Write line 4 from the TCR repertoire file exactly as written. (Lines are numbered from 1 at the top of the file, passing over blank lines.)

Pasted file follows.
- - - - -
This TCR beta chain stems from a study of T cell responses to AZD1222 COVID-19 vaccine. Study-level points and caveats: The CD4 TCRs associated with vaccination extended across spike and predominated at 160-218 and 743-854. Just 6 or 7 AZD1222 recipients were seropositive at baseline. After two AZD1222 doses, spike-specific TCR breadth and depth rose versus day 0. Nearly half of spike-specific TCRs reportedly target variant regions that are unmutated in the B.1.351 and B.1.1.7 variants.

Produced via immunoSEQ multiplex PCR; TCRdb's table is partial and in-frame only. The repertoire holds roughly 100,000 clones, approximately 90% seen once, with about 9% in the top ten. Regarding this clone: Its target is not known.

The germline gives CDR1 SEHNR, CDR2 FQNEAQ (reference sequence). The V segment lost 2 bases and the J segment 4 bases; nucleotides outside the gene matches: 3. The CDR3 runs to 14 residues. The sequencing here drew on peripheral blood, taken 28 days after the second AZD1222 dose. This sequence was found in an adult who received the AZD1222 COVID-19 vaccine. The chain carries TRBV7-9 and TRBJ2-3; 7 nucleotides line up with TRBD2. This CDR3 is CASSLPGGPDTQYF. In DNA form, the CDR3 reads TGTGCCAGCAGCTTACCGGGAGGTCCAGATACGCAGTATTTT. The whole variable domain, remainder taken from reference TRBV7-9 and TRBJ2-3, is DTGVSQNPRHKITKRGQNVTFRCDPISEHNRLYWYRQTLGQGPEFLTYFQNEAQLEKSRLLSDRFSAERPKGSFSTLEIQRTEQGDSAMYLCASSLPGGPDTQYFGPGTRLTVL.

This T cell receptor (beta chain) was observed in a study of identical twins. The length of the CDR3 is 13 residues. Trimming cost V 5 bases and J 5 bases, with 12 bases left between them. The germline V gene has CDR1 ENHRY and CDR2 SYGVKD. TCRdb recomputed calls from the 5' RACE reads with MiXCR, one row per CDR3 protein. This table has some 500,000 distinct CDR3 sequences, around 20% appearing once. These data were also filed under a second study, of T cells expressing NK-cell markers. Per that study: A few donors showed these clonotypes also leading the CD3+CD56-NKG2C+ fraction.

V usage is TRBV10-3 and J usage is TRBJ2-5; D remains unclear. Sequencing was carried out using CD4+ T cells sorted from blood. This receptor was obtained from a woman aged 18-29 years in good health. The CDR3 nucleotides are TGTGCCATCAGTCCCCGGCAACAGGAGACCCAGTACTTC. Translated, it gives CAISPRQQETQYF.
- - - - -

This T cell receptor (beta chain) was observed in a study of identical twins. The length of the CDR3 is 13 residues. Trimming cost V 5 bases and J 5 bases, with 12 bases left between them. The germline V gene has CDR1 ENHRY and CDR2 SYGVKD. TCRdb recomputed calls from the 5' RACE reads with MiXCR, one row per CDR3 protein. This table has some 500,000 distinct CDR3 sequences, around 20% appearing once. These data were also filed under a second study, of T cells expressing NK-cell markers. Per that study: A few donors showed these clonotypes also leading the CD3+CD56-NKG2C+ fraction.